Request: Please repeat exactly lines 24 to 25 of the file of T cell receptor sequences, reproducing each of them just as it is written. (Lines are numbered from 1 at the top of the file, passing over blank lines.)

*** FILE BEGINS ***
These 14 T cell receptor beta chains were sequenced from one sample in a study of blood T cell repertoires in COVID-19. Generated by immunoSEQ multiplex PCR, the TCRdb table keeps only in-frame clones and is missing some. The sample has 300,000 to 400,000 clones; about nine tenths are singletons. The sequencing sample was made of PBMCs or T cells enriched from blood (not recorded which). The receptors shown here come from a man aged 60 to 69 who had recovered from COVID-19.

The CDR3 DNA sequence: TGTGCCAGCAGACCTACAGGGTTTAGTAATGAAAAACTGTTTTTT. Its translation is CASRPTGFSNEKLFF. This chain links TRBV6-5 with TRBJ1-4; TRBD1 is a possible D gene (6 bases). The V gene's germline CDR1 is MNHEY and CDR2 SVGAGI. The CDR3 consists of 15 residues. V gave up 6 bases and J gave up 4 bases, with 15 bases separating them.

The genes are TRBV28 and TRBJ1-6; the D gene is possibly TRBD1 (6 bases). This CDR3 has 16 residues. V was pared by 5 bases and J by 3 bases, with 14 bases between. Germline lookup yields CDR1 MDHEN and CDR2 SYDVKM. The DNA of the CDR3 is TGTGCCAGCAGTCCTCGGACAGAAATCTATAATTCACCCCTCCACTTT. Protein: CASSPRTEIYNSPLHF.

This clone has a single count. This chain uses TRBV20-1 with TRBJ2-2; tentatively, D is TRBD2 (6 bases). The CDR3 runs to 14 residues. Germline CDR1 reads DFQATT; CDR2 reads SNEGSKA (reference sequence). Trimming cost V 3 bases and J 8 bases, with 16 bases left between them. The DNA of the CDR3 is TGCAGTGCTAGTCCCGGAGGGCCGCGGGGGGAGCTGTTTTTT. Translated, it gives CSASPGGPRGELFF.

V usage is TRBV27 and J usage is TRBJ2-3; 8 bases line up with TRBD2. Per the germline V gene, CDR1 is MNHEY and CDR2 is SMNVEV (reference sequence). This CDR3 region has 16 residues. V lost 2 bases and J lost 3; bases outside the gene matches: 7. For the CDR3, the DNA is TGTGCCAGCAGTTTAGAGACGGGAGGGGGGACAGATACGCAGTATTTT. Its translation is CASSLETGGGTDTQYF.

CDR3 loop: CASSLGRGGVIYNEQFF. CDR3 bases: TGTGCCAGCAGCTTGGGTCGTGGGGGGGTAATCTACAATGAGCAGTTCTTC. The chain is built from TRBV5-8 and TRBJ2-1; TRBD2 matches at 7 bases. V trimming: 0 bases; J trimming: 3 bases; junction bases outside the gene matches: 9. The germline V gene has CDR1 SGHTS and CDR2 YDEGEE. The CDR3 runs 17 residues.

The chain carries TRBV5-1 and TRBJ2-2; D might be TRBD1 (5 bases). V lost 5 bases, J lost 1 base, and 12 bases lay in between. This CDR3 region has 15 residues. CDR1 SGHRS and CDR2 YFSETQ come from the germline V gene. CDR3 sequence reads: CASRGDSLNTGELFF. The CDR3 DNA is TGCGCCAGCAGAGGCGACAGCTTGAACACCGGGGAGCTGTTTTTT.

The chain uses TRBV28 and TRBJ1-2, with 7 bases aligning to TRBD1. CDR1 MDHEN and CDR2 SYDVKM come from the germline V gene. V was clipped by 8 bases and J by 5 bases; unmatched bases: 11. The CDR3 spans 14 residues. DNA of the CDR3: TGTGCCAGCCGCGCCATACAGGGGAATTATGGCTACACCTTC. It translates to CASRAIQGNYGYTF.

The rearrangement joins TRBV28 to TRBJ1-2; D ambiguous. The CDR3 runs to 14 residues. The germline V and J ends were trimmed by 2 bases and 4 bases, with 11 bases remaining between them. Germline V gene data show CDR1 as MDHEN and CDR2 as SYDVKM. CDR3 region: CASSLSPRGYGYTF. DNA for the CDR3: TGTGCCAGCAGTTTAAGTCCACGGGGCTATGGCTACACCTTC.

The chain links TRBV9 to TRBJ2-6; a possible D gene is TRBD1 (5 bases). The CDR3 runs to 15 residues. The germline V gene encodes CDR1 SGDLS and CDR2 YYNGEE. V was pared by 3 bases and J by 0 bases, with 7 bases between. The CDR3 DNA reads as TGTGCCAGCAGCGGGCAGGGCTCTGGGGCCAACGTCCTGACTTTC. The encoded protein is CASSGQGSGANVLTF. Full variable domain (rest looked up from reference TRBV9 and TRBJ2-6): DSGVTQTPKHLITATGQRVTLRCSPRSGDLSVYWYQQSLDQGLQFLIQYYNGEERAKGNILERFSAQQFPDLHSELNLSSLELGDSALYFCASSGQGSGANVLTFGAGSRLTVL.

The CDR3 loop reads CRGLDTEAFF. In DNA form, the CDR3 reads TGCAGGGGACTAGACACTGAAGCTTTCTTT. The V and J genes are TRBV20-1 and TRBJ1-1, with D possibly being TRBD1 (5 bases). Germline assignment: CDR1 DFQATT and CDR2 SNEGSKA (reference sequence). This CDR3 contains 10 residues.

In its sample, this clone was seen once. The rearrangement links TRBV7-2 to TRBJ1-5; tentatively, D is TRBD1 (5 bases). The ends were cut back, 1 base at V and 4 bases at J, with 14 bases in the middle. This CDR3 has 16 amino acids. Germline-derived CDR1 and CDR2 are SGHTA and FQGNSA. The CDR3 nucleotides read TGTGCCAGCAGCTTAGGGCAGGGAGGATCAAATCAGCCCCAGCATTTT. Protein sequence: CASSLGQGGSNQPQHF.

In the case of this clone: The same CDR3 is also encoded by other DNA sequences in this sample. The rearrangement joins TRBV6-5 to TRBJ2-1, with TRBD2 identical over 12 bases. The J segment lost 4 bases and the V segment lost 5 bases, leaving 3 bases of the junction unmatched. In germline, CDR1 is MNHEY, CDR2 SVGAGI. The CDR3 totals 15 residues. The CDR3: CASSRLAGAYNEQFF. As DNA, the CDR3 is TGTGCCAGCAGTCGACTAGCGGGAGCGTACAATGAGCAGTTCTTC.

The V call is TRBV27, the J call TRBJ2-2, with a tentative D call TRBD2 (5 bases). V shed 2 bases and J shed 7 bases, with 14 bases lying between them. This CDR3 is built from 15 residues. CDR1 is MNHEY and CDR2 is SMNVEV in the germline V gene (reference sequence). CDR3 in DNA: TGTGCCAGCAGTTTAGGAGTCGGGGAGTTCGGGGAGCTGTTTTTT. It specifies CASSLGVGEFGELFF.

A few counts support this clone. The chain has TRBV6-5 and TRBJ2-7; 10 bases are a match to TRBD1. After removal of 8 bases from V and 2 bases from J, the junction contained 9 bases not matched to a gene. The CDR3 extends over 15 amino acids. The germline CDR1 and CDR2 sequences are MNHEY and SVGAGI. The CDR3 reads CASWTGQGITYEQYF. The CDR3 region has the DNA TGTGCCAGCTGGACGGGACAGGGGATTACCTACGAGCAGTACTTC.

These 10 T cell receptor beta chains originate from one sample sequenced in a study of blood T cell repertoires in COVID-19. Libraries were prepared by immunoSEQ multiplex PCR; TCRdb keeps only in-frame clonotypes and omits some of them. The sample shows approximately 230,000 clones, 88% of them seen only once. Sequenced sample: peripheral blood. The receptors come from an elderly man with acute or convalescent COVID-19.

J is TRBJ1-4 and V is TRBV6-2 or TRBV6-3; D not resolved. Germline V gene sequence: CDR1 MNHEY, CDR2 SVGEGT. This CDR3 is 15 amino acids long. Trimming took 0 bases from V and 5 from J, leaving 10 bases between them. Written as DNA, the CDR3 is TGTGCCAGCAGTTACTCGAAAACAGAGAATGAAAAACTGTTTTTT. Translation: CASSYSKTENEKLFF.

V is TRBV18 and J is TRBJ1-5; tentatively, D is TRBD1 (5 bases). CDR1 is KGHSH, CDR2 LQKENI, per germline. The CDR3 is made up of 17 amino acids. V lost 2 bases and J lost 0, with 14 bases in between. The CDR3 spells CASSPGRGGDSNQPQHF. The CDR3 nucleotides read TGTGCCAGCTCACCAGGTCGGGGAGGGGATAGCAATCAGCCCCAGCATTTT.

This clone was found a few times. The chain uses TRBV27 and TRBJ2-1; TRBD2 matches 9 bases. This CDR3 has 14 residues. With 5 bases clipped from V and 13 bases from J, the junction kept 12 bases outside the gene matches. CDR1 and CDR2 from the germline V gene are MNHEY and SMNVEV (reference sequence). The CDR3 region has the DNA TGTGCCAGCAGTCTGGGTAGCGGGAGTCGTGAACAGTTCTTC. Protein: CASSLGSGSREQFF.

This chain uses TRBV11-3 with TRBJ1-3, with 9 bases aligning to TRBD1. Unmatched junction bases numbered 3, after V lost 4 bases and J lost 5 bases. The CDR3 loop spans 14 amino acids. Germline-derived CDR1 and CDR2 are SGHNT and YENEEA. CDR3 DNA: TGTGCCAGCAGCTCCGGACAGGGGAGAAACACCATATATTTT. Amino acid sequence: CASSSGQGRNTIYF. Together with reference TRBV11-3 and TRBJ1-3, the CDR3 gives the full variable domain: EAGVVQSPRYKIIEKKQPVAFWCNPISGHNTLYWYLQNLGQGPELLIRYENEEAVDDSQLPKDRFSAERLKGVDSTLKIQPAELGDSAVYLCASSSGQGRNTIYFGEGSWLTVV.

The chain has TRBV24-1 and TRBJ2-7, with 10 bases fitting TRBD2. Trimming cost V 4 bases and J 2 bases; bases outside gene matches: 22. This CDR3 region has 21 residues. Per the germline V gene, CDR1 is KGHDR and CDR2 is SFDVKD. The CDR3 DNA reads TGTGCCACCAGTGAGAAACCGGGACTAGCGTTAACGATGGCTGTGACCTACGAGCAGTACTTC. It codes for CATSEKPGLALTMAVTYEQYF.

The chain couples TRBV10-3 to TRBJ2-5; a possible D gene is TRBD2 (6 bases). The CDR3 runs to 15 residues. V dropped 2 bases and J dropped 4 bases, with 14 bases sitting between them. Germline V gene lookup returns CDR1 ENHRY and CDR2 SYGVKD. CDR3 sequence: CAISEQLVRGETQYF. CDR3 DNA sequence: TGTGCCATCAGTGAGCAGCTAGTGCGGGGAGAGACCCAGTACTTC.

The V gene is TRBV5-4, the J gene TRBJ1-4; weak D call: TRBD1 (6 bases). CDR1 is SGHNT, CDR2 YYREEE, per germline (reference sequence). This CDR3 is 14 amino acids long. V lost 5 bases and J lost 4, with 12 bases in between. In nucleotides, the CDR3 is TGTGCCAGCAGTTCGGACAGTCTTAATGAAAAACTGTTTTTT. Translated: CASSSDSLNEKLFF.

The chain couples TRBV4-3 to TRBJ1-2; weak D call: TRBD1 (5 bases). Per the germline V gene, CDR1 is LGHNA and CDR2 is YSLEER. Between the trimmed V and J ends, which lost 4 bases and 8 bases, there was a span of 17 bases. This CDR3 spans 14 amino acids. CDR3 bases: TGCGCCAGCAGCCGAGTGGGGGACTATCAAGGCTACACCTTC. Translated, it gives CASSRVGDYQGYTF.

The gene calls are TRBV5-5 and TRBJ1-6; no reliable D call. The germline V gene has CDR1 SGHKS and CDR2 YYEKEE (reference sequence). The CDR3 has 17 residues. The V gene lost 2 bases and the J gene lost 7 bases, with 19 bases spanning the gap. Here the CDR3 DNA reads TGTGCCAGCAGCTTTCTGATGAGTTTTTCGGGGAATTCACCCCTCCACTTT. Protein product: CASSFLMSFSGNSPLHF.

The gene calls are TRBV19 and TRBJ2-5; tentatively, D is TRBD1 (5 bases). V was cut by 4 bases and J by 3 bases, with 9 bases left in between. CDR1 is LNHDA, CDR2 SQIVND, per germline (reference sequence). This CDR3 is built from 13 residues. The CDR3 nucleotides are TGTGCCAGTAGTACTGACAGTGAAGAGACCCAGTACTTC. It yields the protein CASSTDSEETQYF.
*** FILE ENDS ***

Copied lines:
The chain couples TRBV4-3 to TRBJ1-2; weak D call: TRBD1 (5 bases). Per the germline V gene, CDR1 is LGHNA and CDR2 is YSLEER. Between the trimmed V and J ends, which lost 4 bases and 8 bases, there was a span of 17 bases. This CDR3 spans 14 amino acids. CDR3 bases: TGCGCCAGCAGCCGAGTGGGGGACTATCAAGGCTACACCTTC. Translated, it gives CASSRVGDYQGYTF.

The gene calls are TRBV5-5 and TRBJ1-6; no reliable D call. The germline V gene has CDR1 SGHKS and CDR2 YYEKEE (reference sequence). The CDR3 has 17 residues. The V gene lost 2 bases and the J gene lost 7 bases, with 19 bases spanning the gap. Here the CDR3 DNA reads TGTGCCAGCAGCTTTCTGATGAGTTTTTCGGGGAATTCACCCCTCCACTTT. Protein product: CASSFLMSFSGNSPLHF.